Advice for Those Divorcing an Abusive Spouse

abusive, Rolling Meadows divorce attorneysThe National Domestic Violence Hotline reports that approximately three in 10 women and one in 10 men in the United States have been the victim of rape, physical violence, or stalking by romantic partner. It takes a tremendous amount of courage to leave an abusive relationship. Abusive spouses often convince their partners that they cannot lead a successful life without them. Perpetrators of abuse use put-downs, gaslighting, threats, intimidation, and more to maintain control over their partner and convince them not to leave. If you are considering divorcing an abusive spouse, you may be unsure of where to start. Read on to learn about divorce in Illinois and how you can protect yourself and your children from an abusive spouse.

Illinois is a “No Fault” State

In some states, married couples who wish to divorce must list a reason, or grounds, for why they are seeking the dissolution of marriage. Illinois, however, is a “no fault” state. This means that anyone can seek a divorce for any reason. Those wishing to end their marriage simply list “irreconcilable differences” as the grounds for the divorce. If your spouse has been abusive to you, you will not need to prove this in order to be granted a divorce. However, even though domestic abuse cannot be the grounds for a divorce, you will still have an opportunity to introduce evidence of your spouse’s violent, threatening, or demeaning behavior during the case.

Keeping Children Safe from an Abusive Spouse

Evidence of domestic violence almost always effects child custody decisions. Illinois courts make decisions regarding parenting time and the allocation of parental responsibilities based on the child’s or children’s best interest. A spouse who has abused a child or abused a spouse in front of the child will likely not receive custody of the child. Even if your partner’s domestic violence was kept hidden from your children, the court may reduce the amount of parental responsibility he or she is awarded. In some circumstances, supervised visitation is ordered for parents who have been abusive.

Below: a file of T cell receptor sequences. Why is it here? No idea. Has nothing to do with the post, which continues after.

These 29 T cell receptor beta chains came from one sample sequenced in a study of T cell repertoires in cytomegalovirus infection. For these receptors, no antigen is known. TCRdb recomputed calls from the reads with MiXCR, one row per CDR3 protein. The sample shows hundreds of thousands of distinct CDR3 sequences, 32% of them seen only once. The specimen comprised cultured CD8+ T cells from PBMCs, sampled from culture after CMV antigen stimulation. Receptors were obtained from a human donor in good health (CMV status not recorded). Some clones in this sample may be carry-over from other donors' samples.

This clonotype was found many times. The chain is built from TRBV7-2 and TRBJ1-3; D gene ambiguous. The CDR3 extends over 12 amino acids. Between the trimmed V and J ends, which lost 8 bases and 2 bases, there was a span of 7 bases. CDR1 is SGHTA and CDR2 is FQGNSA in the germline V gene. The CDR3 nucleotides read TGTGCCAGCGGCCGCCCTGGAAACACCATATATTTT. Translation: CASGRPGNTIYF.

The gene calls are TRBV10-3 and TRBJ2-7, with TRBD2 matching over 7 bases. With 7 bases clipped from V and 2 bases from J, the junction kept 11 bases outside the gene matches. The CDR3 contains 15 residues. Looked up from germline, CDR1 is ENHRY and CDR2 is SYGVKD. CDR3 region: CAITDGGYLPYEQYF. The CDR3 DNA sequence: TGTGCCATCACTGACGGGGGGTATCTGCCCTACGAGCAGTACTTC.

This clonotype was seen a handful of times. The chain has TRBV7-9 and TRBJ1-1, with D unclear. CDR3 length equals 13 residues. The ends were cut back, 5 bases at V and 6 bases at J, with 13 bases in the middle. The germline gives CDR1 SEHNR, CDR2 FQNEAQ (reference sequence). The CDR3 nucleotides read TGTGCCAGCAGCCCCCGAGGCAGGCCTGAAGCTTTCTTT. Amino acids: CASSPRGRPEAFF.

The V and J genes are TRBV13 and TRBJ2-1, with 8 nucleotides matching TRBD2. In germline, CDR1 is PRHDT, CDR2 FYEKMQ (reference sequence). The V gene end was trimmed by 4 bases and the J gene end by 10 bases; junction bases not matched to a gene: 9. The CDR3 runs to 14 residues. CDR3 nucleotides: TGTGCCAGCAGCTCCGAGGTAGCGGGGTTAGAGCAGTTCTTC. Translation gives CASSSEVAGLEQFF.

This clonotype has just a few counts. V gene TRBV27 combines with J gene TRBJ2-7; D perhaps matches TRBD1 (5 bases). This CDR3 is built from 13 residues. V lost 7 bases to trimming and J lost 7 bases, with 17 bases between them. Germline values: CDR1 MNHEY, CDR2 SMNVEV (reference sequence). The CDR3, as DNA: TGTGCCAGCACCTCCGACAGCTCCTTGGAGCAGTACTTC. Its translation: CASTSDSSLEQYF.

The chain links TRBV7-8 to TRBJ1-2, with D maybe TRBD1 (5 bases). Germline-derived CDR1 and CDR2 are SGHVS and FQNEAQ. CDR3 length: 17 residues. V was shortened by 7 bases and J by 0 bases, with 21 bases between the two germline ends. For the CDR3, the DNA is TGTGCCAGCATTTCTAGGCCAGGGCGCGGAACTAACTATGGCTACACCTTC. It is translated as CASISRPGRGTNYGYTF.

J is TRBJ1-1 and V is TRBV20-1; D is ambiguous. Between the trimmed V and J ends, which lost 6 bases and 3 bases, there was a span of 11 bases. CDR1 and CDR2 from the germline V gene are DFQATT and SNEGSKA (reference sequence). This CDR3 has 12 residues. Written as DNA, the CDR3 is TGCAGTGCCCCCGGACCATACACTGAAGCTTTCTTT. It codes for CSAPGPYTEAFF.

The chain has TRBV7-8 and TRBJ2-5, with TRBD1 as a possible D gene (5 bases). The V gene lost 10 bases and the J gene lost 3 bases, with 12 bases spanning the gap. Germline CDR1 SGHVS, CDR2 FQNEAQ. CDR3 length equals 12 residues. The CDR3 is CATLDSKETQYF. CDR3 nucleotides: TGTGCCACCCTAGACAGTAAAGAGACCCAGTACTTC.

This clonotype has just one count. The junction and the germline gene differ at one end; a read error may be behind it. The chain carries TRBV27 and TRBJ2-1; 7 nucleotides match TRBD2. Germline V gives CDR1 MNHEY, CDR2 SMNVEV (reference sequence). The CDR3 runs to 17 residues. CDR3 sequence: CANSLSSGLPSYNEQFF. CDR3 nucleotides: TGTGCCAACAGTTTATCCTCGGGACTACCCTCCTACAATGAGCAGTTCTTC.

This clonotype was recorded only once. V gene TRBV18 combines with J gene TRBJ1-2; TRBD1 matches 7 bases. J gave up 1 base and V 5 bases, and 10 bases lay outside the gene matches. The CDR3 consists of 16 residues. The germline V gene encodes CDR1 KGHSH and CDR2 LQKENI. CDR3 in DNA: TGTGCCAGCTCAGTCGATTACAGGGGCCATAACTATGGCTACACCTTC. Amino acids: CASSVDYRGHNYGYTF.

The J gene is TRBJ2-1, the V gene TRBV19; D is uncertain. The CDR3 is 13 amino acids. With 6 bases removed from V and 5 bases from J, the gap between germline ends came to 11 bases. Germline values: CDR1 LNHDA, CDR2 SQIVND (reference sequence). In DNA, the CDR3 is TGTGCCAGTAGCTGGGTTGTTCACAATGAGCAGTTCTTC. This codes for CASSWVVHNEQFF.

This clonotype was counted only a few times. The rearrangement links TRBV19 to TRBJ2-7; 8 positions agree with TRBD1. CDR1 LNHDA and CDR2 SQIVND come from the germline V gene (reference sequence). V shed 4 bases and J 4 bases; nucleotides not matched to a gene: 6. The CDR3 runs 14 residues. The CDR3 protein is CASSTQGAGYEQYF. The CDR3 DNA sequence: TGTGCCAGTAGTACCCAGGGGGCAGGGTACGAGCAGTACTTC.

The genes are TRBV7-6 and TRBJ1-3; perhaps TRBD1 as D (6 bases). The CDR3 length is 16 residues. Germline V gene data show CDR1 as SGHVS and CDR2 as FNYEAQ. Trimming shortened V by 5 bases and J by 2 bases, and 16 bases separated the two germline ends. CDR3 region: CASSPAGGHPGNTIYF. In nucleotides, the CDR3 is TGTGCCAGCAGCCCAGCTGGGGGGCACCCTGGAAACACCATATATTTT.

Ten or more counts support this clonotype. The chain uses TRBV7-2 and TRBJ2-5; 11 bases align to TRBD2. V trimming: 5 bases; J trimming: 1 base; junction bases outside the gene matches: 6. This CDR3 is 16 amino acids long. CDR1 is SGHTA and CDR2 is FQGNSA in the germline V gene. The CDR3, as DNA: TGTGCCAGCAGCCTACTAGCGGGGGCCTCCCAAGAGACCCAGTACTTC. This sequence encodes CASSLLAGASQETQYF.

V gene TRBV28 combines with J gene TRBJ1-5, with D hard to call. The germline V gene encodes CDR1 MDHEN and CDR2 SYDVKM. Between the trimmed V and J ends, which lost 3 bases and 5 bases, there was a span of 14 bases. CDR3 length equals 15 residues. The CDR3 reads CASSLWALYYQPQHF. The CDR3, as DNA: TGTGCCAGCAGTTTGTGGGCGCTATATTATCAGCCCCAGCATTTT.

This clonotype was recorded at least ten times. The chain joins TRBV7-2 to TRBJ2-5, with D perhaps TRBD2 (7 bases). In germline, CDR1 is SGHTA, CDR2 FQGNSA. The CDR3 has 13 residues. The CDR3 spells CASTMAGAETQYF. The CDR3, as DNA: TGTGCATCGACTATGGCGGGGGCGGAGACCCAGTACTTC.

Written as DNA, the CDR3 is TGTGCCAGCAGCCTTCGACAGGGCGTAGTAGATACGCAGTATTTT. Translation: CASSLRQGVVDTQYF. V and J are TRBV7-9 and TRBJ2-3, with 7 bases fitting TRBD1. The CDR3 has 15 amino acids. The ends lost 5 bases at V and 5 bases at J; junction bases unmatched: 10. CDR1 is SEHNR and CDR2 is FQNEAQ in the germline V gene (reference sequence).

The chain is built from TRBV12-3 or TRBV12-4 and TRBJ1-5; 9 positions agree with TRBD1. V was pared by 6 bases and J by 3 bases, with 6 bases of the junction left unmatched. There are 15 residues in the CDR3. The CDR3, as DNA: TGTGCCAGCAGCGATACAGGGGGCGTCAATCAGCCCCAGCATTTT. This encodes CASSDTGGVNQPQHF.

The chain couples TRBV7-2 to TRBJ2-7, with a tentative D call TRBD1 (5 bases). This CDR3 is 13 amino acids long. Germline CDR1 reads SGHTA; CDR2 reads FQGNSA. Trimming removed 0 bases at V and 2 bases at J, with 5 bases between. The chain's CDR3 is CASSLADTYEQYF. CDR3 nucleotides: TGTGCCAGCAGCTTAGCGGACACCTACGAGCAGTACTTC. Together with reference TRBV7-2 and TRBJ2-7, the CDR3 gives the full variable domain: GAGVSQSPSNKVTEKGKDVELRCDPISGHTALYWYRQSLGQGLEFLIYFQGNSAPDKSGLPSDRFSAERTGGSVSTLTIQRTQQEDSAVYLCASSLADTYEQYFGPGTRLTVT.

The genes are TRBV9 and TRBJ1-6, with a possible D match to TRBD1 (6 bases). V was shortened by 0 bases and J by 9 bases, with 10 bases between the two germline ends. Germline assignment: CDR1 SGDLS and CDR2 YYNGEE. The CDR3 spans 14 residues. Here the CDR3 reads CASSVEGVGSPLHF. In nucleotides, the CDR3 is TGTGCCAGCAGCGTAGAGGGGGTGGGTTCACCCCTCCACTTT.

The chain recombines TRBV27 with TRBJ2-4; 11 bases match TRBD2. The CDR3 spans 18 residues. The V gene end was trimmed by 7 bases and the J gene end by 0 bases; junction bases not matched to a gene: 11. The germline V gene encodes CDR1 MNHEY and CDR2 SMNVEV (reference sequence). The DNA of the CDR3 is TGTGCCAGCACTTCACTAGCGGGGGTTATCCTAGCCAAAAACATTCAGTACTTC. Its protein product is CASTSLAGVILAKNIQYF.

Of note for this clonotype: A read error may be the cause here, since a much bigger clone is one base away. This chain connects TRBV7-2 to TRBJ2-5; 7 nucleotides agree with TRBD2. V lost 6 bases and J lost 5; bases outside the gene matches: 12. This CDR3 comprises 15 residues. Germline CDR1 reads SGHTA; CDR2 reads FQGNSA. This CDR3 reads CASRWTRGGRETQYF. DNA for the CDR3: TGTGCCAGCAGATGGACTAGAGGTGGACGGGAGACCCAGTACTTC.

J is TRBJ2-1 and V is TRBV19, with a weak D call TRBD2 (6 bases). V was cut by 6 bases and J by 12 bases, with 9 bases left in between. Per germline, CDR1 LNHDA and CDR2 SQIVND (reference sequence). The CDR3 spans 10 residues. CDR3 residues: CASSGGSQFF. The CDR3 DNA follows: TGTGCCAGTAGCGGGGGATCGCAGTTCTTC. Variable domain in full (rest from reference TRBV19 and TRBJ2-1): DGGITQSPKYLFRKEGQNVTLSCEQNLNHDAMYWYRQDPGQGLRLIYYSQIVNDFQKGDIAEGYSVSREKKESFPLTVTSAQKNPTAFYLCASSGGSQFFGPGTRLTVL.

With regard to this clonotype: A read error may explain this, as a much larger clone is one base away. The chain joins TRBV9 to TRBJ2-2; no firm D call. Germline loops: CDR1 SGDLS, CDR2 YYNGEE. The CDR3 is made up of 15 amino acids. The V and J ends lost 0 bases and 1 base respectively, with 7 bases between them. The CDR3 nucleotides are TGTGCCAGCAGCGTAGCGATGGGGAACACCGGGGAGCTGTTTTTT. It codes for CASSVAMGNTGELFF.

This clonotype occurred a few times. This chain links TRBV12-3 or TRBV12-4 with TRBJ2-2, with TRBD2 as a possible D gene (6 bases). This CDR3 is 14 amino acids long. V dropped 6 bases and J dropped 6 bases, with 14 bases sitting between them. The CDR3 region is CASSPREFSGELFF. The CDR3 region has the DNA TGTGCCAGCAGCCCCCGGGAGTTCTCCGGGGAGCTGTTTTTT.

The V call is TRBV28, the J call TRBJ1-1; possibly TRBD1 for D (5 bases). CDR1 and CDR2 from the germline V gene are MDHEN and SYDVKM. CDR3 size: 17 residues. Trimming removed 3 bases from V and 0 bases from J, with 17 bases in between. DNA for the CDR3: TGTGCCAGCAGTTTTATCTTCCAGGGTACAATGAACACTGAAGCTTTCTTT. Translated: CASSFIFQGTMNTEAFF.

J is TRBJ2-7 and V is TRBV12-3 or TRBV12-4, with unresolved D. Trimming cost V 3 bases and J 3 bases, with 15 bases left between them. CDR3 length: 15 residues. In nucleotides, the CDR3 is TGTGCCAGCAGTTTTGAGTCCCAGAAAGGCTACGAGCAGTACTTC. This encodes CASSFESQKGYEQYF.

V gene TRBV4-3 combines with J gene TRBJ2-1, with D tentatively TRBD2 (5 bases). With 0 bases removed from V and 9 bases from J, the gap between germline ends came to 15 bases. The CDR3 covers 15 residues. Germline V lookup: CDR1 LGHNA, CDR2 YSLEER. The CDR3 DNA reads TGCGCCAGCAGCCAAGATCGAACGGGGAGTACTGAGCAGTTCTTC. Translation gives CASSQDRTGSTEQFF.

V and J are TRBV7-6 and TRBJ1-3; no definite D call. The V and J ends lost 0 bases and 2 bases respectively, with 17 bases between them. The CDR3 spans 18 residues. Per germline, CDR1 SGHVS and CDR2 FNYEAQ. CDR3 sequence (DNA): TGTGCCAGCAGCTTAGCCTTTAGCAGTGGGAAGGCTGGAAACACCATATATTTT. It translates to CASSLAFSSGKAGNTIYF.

Orders of Protection

If you are worried for you or your children’s immediate safety, do not hesitate to call 911 or leave straightaway. You may also want to consider seeking an Emergency Order of Protection (EOP). An EOP, sometimes referred to as a “restraining order,” is a legally-binding document which says that the abusive spouse must stay a certain distance away from you, your children, and/or your places of work and school. If your spouse violates the EOP, he or she will be arrested. Having documentation such as this is critical to proving your spouse’s violent behavior during the divorce.

Contact an Arlington Heights Divorce Attorney

If you are planning on leaving an abusive spouse, contact an experienced and compassionate Rolling Meadows domestic violence lawyer for help. Call 847-253-3100 to schedule a cost-free, completely confidential initial consultation at the Law Offices of Donald J. Cosley today.

 

Sources:

https://www.thehotline.org/is-this-abuse/abuse-defined/

http://www.ilga.gov/legislation/ilcs/ilcs4.asp?ActID=2086&SeqStart=3700000&SeqEnd=5200000

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